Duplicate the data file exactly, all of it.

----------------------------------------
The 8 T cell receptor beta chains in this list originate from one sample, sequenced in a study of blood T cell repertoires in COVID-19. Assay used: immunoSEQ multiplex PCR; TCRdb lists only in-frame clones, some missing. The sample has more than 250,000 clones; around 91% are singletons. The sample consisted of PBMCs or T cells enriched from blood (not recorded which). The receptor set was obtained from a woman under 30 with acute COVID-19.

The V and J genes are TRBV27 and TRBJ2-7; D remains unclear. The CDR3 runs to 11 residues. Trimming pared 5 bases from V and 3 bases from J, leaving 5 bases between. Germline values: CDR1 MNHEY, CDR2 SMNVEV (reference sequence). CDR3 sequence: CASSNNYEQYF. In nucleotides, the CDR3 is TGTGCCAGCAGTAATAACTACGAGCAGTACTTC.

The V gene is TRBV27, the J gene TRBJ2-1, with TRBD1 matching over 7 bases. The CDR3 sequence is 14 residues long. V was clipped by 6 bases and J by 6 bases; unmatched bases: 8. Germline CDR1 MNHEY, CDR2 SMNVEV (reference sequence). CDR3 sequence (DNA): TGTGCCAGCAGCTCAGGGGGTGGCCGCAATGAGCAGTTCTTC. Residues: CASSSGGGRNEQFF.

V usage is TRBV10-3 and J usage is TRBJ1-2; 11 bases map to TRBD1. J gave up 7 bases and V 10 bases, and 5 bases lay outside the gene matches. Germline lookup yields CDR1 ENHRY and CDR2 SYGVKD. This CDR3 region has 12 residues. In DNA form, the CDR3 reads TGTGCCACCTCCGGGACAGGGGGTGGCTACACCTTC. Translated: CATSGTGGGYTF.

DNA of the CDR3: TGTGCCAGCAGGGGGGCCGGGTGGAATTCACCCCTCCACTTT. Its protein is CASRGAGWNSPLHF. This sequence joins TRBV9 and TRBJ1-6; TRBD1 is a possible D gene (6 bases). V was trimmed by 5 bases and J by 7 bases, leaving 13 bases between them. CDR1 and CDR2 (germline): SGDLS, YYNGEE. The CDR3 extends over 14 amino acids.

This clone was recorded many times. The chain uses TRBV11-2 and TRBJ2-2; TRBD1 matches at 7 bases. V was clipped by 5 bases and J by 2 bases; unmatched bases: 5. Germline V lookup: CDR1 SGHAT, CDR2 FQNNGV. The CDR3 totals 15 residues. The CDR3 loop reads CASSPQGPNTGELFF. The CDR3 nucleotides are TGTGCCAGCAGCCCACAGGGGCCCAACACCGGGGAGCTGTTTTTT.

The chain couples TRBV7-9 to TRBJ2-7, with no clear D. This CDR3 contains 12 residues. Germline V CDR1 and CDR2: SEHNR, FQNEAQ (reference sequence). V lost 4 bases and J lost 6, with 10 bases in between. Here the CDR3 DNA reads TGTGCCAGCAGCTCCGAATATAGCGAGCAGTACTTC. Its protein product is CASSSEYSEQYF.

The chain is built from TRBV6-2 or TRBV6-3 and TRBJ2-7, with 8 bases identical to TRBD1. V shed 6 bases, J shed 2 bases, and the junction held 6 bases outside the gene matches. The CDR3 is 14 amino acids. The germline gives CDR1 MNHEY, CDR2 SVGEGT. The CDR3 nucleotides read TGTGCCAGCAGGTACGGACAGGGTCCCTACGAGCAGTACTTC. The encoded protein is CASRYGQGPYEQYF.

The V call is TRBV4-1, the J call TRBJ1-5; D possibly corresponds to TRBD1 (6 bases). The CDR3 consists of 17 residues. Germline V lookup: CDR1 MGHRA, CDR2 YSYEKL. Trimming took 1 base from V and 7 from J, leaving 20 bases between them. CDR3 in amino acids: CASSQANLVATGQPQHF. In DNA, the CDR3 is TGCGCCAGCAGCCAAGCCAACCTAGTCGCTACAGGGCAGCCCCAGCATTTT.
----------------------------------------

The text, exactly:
The 8 T cell receptor beta chains in this list originate from one sample, sequenced in a study of blood T cell repertoires in COVID-19. Assay used: immunoSEQ multiplex PCR; TCRdb lists only in-frame clones, some missing. The sample has more than 250,000 clones; around 91% are singletons. The sample consisted of PBMCs or T cells enriched from blood (not recorded which). The receptor set was obtained from a woman under 30 with acute COVID-19.

The V and J genes are TRBV27 and TRBJ2-7; D remains unclear. The CDR3 runs to 11 residues. Trimming pared 5 bases from V and 3 bases from J, leaving 5 bases between. Germline values: CDR1 MNHEY, CDR2 SMNVEV (reference sequence). CDR3 sequence: CASSNNYEQYF. In nucleotides, the CDR3 is TGTGCCAGCAGTAATAACTACGAGCAGTACTTC.

The V gene is TRBV27, the J gene TRBJ2-1, with TRBD1 matching over 7 bases. The CDR3 sequence is 14 residues long. V was clipped by 6 bases and J by 6 bases; unmatched bases: 8. Germline CDR1 MNHEY, CDR2 SMNVEV (reference sequence). CDR3 sequence (DNA): TGTGCCAGCAGCTCAGGGGGTGGCCGCAATGAGCAGTTCTTC. Residues: CASSSGGGRNEQFF.

V usage is TRBV10-3 and J usage is TRBJ1-2; 11 bases map to TRBD1. J gave up 7 bases and V 10 bases, and 5 bases lay outside the gene matches. Germline lookup yields CDR1 ENHRY and CDR2 SYGVKD. This CDR3 region has 12 residues. In DNA form, the CDR3 reads TGTGCCACCTCCGGGACAGGGGGTGGCTACACCTTC. Translated: CATSGTGGGYTF.

DNA of the CDR3: TGTGCCAGCAGGGGGGCCGGGTGGAATTCACCCCTCCACTTT. Its protein is CASRGAGWNSPLHF. This sequence joins TRBV9 and TRBJ1-6; TRBD1 is a possible D gene (6 bases). V was trimmed by 5 bases and J by 7 bases, leaving 13 bases between them. CDR1 and CDR2 (germline): SGDLS, YYNGEE. The CDR3 extends over 14 amino acids.

This clone was recorded many times. The chain uses TRBV11-2 and TRBJ2-2; TRBD1 matches at 7 bases. V was clipped by 5 bases and J by 2 bases; unmatched bases: 5. Germline V lookup: CDR1 SGHAT, CDR2 FQNNGV. The CDR3 totals 15 residues. The CDR3 loop reads CASSPQGPNTGELFF. The CDR3 nucleotides are TGTGCCAGCAGCCCACAGGGGCCCAACACCGGGGAGCTGTTTTTT.

The chain couples TRBV7-9 to TRBJ2-7, with no clear D. This CDR3 contains 12 residues. Germline V CDR1 and CDR2: SEHNR, FQNEAQ (reference sequence). V lost 4 bases and J lost 6, with 10 bases in between. Here the CDR3 DNA reads TGTGCCAGCAGCTCCGAATATAGCGAGCAGTACTTC. Its protein product is CASSSEYSEQYF.

The chain is built from TRBV6-2 or TRBV6-3 and TRBJ2-7, with 8 bases identical to TRBD1. V shed 6 bases, J shed 2 bases, and the junction held 6 bases outside the gene matches. The CDR3 is 14 amino acids. The germline gives CDR1 MNHEY, CDR2 SVGEGT. The CDR3 nucleotides read TGTGCCAGCAGGTACGGACAGGGTCCCTACGAGCAGTACTTC. The encoded protein is CASRYGQGPYEQYF.

The V call is TRBV4-1, the J call TRBJ1-5; D possibly corresponds to TRBD1 (6 bases). The CDR3 consists of 17 residues. Germline V lookup: CDR1 MGHRA, CDR2 YSYEKL. Trimming took 1 base from V and 7 from J, leaving 20 bases between them. CDR3 in amino acids: CASSQANLVATGQPQHF. In DNA, the CDR3 is TGCGCCAGCAGCCAAGCCAACCTAGTCGCTACAGGGCAGCCCCAGCATTTT.